What It Takes to Build a Resilient Startup Ecosystem in Palestine
11, Jan 2021
On October 2020, the Representative Office of Switzerland in Ramallah released an in-depth report exploring "The Innovation and Entrepreneurial Ecosystem in the OPT: Main Challenges and Proposed Solutions". The purpose of the report was to delve into the intricacies of the Palestinian entrepreneurial scene, why entrepreneurship is gaining popularity amongst young Palestinians, and the challenges and solutions that can help consolidate a resilient ecosystem.
The report begins by introducing the meaning behind the terms entrepreneurial mindset and path and posits that both terms reflect on the required skills and motivation needed by enterprising self-starters to follow-through on their project ideas and create viable business ventures.
However, for Palestinians launching and scaling an entrepreneurial project is anything but straightforward, especially when it comes to technological shortcomings, donor aid dependency, and “macroeconomic development outcomes,” which focuses more on the economy at large rather than on individual SMEs that are essential for creating jobs and a resilient economy.
In terms of funding, diaspora remittances and donor fueled seed-funding was also discussed at length by the report. Unfortunately, startup funding is limited, especially with the slow-down in remittances and availability of donor aid. This situation has been further exacerbated by COVID-19, which has caused a severe economic downturn on a global scale. As such, startups that rely on NGO programs for seed-funding, acceleration and incubation services, and access to new markets and networks of support struggle to succeed in markets inside and outside of Palestine.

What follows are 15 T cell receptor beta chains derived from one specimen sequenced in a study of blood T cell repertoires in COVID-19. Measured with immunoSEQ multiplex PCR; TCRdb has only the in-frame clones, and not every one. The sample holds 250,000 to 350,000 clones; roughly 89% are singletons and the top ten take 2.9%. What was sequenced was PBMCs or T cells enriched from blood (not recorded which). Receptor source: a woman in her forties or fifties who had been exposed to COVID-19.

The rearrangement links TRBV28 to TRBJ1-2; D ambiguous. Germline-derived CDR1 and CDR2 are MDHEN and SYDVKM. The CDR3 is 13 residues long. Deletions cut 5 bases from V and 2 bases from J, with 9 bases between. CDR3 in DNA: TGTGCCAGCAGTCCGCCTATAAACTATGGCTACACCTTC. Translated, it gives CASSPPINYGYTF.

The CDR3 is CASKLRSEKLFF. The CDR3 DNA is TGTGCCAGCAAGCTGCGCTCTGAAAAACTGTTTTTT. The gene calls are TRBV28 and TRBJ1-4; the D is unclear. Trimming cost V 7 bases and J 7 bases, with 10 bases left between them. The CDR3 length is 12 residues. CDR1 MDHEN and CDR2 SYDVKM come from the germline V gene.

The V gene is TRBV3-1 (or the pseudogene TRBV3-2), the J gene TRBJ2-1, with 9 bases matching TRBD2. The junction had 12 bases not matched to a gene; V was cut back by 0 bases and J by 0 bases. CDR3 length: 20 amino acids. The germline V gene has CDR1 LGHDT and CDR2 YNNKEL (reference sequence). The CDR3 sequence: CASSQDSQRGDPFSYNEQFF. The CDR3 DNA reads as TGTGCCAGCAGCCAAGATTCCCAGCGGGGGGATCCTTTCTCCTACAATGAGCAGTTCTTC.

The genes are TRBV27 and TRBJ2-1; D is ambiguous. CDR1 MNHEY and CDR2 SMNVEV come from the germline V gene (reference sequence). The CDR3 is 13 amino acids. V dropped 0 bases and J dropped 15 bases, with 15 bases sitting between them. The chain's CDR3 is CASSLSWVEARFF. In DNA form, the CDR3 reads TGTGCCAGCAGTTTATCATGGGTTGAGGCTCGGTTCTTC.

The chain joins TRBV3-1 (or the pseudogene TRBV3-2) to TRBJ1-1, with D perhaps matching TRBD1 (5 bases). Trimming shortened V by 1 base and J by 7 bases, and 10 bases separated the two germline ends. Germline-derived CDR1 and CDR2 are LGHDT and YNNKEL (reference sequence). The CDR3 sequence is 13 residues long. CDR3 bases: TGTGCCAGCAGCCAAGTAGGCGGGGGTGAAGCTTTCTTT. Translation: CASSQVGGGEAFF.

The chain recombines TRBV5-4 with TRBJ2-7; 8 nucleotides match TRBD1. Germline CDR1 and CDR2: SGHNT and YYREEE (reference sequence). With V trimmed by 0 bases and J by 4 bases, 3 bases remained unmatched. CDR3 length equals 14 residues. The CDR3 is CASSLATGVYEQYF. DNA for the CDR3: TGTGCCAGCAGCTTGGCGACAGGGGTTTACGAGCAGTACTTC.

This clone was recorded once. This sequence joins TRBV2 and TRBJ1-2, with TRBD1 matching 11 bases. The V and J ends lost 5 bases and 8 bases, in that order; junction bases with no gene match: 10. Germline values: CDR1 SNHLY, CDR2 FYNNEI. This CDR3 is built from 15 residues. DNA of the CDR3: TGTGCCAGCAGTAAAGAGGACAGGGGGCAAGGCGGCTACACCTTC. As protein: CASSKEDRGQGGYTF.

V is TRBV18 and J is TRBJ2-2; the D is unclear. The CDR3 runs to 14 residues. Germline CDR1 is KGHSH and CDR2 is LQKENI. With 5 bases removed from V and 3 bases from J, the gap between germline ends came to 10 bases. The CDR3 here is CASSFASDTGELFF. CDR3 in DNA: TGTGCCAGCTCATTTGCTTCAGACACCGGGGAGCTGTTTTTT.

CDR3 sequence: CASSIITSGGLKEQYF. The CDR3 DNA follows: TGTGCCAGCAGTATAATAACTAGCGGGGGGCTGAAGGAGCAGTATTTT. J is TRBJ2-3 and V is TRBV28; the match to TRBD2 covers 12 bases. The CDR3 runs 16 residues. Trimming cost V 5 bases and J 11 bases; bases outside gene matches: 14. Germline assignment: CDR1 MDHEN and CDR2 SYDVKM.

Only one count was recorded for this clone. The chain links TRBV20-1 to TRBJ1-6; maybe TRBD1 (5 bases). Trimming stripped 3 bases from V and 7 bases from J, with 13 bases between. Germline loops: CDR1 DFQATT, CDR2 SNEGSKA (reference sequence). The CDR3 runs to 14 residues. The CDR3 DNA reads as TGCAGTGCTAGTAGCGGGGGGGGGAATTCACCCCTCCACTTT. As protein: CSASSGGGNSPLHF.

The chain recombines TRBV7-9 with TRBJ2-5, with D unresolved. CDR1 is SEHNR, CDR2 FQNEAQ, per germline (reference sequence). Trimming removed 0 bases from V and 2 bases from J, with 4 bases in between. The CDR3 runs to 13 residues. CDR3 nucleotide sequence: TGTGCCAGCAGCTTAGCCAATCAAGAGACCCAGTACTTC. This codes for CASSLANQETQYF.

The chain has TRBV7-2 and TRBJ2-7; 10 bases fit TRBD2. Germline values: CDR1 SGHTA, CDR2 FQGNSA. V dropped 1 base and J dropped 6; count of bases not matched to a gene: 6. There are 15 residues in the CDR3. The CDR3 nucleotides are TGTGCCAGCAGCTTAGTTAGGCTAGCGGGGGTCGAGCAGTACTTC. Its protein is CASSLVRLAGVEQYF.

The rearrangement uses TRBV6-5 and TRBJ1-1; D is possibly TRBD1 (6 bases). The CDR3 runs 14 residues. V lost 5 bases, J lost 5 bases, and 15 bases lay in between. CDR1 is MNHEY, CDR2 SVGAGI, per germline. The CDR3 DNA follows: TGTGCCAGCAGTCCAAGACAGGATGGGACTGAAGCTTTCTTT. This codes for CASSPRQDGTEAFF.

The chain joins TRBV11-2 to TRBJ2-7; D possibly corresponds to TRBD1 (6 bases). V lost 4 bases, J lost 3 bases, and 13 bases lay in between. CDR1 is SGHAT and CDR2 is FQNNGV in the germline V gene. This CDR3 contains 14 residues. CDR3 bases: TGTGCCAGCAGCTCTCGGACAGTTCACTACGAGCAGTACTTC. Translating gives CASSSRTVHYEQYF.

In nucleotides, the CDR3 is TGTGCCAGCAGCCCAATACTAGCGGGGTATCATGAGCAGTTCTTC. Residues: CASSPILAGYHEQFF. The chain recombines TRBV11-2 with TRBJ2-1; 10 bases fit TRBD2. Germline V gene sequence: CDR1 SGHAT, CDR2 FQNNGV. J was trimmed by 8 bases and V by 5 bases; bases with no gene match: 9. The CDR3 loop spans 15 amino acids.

While the report focuses on seed-funding for startup success, access to training services, networks of support, and industry partners are equally important to the success of any entrepreneurial venture. Focusing on specific support services without addressing the bigger picture entails that long-term market potential for up-and-coming startups will remain tenuous at best.
Another major issue impacting the growth of the startup ecosystem is the Palestinian educational system. Palestinian education is wrought with traditional curricula and teaching methods that value rote learning rather than creative approaches that engage students rather than dictate to them. This issue also carries on to the quality of STEM subject which is outdated and not providing students with the tools and skills needed to compete on a global scale. As a result, the educational ecosystem is responsible for perpetuating the status quo and bringing forth an endless generation of docile learners.
The role of government is then explored. The report unequivocally states that governments are critical actors in fostering innovation, creating legal frameworks to set up and maintain innovation ecosystems, and bringing together key stakeholders across the public and private sectors for impactful collaborations.
Responding the Palestine’s nascent startup ecosystem: MENACatalyst’s approach
MENACatalyst, a regional based organization with offices in Palestine, recognizes the constraints faced by local Palestinian startups and is working on complementary strategies that collectively address their needs. This includes interventions that target the country’s up and coming generation of innovators, emerging self-starters learning to navigate the local ecosystem, and more established entrepreneurs with startups ready to scale.